Venice native and great-grandson of architect Richard Neutra takes inspiration from the animal kingdom after finding his own creative path
By Michael Aushenker
Max Neutra had an epiphany one day while waiting for his cappuccino at Toast.
Gazing around the West Hollywood brunch spot, Neutra “saw all these young people and wondered, ‘Don’t they have jobs?’ ‘What are they contributing to the universe?’”
When he turned that question back on himself, Neutra — for ten years an in-house audio-video technician at Warner Music Group — realized he was meant to be an artist.
A decade later, Neutra, whose third C.A.V.E. Gallery show “Only Natural” just opened, finds himself living solely from his art.
“I pinched myself. It’s a miracle I’ve been able to do this for four years.”
Showing alongside “Homecoming,” an exhibit by New York-based artist Shai Dahan, “Only Natural” is alive with the sights and sounds of animals. Yes, sounds, as it wasn’t hard for this former technician to lend his depictions of cicadas an authentic aural component.
“It’s not just about seeing the work but hearing it,” Neutra said.
For one of his 35 acrylic images, the artist originally conjured up a horse with eight nostrils. However, “once I started drawing it, I realized it was a better idea in my head,” he said, so the horse with a fantastic nose evolved into the multi-pronged unicorn in “Reverse Osmosis.”
The splashes and drips on Neutra’s canvases harkens back to heroes Ralph Steadman and Pink Floyd artist Gerald Scarfe. Neutra also singles out counterculture cartoonist Robert Crumb and employs color highlights to jazz up monochromatic paintings of old typewriters and film cameras the way Wayne Thiebaud uses otherwise tacky hues to breathe life into inanimate objects.
Beyond C.A.V.E. Gallery, Neutra is no stranger to Venice. When he was born, his parents lived in an apartment across from Sidewalk Café.
At age 7, Neutra’s father relocated the family to an unfinished “three-room shack” in the New Mexico desert.
“I bathed in a round metal tub with water heated on the propane stove. We used kerosene lanterns for light. We had to brave the snow and ice to reach the outhouse,” said Neutra, who soon after lived in Madrid (pronounced MAD-rid), “a crazy little coal mining town” in New Mexico, and then Santa Fe.
With the support of wife Laura, his high school sweetheart and fellow Warner Music Group employee, Neutra pursued his art, abandoning not only his day job but also his work as a musician.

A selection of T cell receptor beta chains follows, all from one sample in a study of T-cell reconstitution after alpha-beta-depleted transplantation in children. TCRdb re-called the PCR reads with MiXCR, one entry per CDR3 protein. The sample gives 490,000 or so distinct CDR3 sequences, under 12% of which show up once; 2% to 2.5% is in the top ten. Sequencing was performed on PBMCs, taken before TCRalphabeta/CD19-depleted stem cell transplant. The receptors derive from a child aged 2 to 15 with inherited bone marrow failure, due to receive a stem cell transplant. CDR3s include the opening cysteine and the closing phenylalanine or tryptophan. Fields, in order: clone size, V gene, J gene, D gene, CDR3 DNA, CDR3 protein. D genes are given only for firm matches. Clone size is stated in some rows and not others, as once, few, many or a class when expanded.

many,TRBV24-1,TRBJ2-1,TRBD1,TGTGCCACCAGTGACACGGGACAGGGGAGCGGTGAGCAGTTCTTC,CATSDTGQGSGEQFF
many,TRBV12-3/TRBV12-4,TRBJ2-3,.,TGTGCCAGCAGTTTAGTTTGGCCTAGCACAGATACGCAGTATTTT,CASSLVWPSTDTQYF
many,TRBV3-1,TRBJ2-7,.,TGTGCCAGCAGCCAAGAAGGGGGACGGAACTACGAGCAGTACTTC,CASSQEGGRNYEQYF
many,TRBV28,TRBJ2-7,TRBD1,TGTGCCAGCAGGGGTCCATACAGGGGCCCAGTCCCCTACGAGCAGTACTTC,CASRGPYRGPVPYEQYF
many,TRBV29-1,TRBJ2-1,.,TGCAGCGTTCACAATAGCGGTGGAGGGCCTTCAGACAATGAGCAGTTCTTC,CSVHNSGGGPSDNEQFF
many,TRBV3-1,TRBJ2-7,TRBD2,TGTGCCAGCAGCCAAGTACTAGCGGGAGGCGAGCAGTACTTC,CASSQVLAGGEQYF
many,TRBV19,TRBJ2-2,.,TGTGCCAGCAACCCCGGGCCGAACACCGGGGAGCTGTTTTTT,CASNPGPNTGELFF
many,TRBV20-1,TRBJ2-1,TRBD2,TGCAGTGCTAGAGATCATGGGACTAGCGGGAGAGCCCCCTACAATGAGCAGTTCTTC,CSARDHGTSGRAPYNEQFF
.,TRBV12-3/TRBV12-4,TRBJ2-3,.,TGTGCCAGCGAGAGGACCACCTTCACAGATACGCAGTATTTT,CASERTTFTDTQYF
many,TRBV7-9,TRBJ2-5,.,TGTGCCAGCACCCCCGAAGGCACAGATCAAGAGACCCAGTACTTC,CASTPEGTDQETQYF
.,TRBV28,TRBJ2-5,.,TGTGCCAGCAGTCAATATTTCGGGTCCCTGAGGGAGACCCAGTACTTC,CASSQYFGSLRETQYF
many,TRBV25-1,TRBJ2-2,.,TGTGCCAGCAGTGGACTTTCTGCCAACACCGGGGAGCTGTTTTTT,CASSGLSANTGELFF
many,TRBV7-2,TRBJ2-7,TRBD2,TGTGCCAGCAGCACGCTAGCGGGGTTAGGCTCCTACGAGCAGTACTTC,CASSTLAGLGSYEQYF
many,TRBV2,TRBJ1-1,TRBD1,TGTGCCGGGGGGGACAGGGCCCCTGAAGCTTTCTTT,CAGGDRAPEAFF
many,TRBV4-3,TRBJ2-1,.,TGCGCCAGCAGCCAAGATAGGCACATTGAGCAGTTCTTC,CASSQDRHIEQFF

The Van Nuys resident did manage to release an album of electronic music, “Automation Addiction,” in 2010. Through connections at Warner, he illustrated the members of Jack White’s band Dead Weather for an album.
Early on in his art, Neutra painted live at punk rock shows and “my work was filled with bulging eyeballs and lots of aggression,” he said.
Now older and not so full of angst, Neutra and his ideas have become more sophisticated. “Sheep’s Clothing” features a Great White profile covered in advertising posters.
“[Advertising is] part of the natural environment, but really it’s affecting us and can even be harmful to our health, our spiritual health,” he said of his shark metaphor.
Ditto the panda in “While Supplies Last” and the cigarette-smoking raccoon in “Old Friends, New Vices.”
Then there are those ubiquitous cartoon bunnies, which started while live painting at the King King in Hollywood. Neutra remembers looking out into the audience at 2 a.m., when “everyone’s drunk, dancing, going nuts,” he said. “I started to think about human beings. We’re so interesting. We’re gonna party right off the cliff into oblivion. We can’t help it; we’re reproducing.”
From that improvised piece came a multitude of rabbits.
“At the end of the night, this woman bought everything,” he recalled. By the next day, she had dropped $2,500, acquiring more of his work plus commissioning two more paintings featuring bunnies.
Said rabbits continue to appear, whether forming a giant skull in “Mutually Assured” or standing atop each other to feed an ice cream cone to another mammal high on Neutra’s usage list: the giraffe.
So at what point do his bunnies cease being a genuine form of artistic expression and become a riff, a cliché, a commodity?
“As long as I paint what I want to paint and I’m genuinely interested in it, that truth and realness will be the common thread that comes through the work,” he said.
Neutra’s rabbits have since appeared in murals on Venice’s Abbot Kinney Boulevard and on Saatchi and Saatchi’s Culver City headquarters.
“What I’m most interested in is how the painting is going to make you feel,” Neutra said, adding that the experiential consideration might be the only trait in common with his architect great-grandfather, famed father of Modernism Richard Neutra.
“When I was younger and more naïve and cocky, I thought being related might open some doors,” Neutra said. However, Richard Neutra’s name and achievements have had “very little impact” on Max Neutra’s career trajectory. What he got was inspiration: “It’s in my blood. If he can do it, I can do it.”
The two never met: Neutra was born in 1978; his great-grandfather died in 1970. However, Neutra gleaned from Richard’s writings that they shared a common artistic philosophy: “I don’t make work to sell,” he said. “I make work to create an experience.”
“Only Natural” runs through Aug. 2 at C.A.V.E. Gallery, 1108 Abbot Kinney Blvd., Venice. Call (310) 450-6960 or visit cavegallery.net.